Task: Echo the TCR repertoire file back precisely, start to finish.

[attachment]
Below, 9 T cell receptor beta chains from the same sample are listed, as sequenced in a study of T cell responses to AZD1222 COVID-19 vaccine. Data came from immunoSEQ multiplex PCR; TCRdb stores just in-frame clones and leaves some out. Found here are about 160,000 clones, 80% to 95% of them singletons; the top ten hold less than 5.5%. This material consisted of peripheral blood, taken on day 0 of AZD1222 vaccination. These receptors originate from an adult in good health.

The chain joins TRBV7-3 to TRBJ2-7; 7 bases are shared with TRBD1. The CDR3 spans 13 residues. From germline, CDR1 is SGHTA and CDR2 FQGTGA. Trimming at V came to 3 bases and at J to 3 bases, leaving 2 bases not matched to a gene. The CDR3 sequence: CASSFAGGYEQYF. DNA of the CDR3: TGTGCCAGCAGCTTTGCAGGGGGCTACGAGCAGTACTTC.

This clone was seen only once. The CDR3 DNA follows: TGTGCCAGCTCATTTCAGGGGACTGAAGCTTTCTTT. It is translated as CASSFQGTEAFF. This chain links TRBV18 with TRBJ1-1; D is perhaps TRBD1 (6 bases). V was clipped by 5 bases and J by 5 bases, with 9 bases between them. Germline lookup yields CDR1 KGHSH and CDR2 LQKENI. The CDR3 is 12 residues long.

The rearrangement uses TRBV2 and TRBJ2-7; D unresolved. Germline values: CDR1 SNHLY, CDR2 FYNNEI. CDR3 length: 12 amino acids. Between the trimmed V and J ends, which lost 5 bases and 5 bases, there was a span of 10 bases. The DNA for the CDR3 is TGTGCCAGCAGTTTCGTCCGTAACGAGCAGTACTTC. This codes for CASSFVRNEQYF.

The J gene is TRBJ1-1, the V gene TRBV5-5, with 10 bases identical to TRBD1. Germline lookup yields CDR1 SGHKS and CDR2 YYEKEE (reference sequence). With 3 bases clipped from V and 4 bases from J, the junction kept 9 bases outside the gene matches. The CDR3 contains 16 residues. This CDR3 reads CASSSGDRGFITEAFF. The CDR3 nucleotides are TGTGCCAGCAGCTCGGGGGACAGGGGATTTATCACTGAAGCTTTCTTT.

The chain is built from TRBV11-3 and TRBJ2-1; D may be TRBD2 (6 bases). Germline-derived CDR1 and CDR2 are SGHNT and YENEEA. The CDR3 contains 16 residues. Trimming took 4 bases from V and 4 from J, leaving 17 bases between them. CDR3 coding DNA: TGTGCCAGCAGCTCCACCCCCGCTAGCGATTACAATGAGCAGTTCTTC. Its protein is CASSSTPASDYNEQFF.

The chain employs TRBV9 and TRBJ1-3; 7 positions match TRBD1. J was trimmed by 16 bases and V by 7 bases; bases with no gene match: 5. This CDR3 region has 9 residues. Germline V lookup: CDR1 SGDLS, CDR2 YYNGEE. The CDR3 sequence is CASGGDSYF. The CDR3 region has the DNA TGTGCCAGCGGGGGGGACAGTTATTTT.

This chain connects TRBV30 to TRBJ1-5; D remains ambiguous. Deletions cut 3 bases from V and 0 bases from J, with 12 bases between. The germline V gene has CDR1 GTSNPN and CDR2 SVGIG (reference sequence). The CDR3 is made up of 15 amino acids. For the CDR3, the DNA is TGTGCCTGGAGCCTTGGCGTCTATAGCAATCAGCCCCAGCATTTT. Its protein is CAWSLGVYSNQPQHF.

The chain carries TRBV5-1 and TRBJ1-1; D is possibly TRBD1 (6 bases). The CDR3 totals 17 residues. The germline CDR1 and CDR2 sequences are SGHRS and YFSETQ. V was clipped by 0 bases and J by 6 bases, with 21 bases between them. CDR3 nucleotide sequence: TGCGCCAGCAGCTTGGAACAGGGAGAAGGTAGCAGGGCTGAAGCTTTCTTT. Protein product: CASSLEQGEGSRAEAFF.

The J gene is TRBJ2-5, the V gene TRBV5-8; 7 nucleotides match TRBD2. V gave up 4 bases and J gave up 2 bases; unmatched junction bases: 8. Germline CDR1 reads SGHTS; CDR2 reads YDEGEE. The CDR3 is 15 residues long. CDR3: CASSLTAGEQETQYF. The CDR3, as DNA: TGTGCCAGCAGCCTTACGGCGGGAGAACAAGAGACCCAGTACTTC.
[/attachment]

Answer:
Below, 9 T cell receptor beta chains from the same sample are listed, as sequenced in a study of T cell responses to AZD1222 COVID-19 vaccine. Data came from immunoSEQ multiplex PCR; TCRdb stores just in-frame clones and leaves some out. Found here are about 160,000 clones, 80% to 95% of them singletons; the top ten hold less than 5.5%. This material consisted of peripheral blood, taken on day 0 of AZD1222 vaccination. These receptors originate from an adult in good health.

The chain joins TRBV7-3 to TRBJ2-7; 7 bases are shared with TRBD1. The CDR3 spans 13 residues. From germline, CDR1 is SGHTA and CDR2 FQGTGA. Trimming at V came to 3 bases and at J to 3 bases, leaving 2 bases not matched to a gene. The CDR3 sequence: CASSFAGGYEQYF. DNA of the CDR3: TGTGCCAGCAGCTTTGCAGGGGGCTACGAGCAGTACTTC.

This clone was seen only once. The CDR3 DNA follows: TGTGCCAGCTCATTTCAGGGGACTGAAGCTTTCTTT. It is translated as CASSFQGTEAFF. This chain links TRBV18 with TRBJ1-1; D is perhaps TRBD1 (6 bases). V was clipped by 5 bases and J by 5 bases, with 9 bases between them. Germline lookup yields CDR1 KGHSH and CDR2 LQKENI. The CDR3 is 12 residues long.

The rearrangement uses TRBV2 and TRBJ2-7; D unresolved. Germline values: CDR1 SNHLY, CDR2 FYNNEI. CDR3 length: 12 amino acids. Between the trimmed V and J ends, which lost 5 bases and 5 bases, there was a span of 10 bases. The DNA for the CDR3 is TGTGCCAGCAGTTTCGTCCGTAACGAGCAGTACTTC. This codes for CASSFVRNEQYF.

The J gene is TRBJ1-1, the V gene TRBV5-5, with 10 bases identical to TRBD1. Germline lookup yields CDR1 SGHKS and CDR2 YYEKEE (reference sequence). With 3 bases clipped from V and 4 bases from J, the junction kept 9 bases outside the gene matches. The CDR3 contains 16 residues. This CDR3 reads CASSSGDRGFITEAFF. The CDR3 nucleotides are TGTGCCAGCAGCTCGGGGGACAGGGGATTTATCACTGAAGCTTTCTTT.

The chain is built from TRBV11-3 and TRBJ2-1; D may be TRBD2 (6 bases). Germline-derived CDR1 and CDR2 are SGHNT and YENEEA. The CDR3 contains 16 residues. Trimming took 4 bases from V and 4 from J, leaving 17 bases between them. CDR3 coding DNA: TGTGCCAGCAGCTCCACCCCCGCTAGCGATTACAATGAGCAGTTCTTC. Its protein is CASSSTPASDYNEQFF.

The chain employs TRBV9 and TRBJ1-3; 7 positions match TRBD1. J was trimmed by 16 bases and V by 7 bases; bases with no gene match: 5. This CDR3 region has 9 residues. Germline V lookup: CDR1 SGDLS, CDR2 YYNGEE. The CDR3 sequence is CASGGDSYF. The CDR3 region has the DNA TGTGCCAGCGGGGGGGACAGTTATTTT.

This chain connects TRBV30 to TRBJ1-5; D remains ambiguous. Deletions cut 3 bases from V and 0 bases from J, with 12 bases between. The germline V gene has CDR1 GTSNPN and CDR2 SVGIG (reference sequence). The CDR3 is made up of 15 amino acids. For the CDR3, the DNA is TGTGCCTGGAGCCTTGGCGTCTATAGCAATCAGCCCCAGCATTTT. Its protein is CAWSLGVYSNQPQHF.

The chain carries TRBV5-1 and TRBJ1-1; D is possibly TRBD1 (6 bases). The CDR3 totals 17 residues. The germline CDR1 and CDR2 sequences are SGHRS and YFSETQ. V was clipped by 0 bases and J by 6 bases, with 21 bases between them. CDR3 nucleotide sequence: TGCGCCAGCAGCTTGGAACAGGGAGAAGGTAGCAGGGCTGAAGCTTTCTTT. Protein product: CASSLEQGEGSRAEAFF.

The J gene is TRBJ2-5, the V gene TRBV5-8; 7 nucleotides match TRBD2. V gave up 4 bases and J gave up 2 bases; unmatched junction bases: 8. Germline CDR1 reads SGHTS; CDR2 reads YDEGEE. The CDR3 is 15 residues long. CDR3: CASSLTAGEQETQYF. The CDR3, as DNA: TGTGCCAGCAGCCTTACGGCGGGAGAACAAGAGACCCAGTACTTC.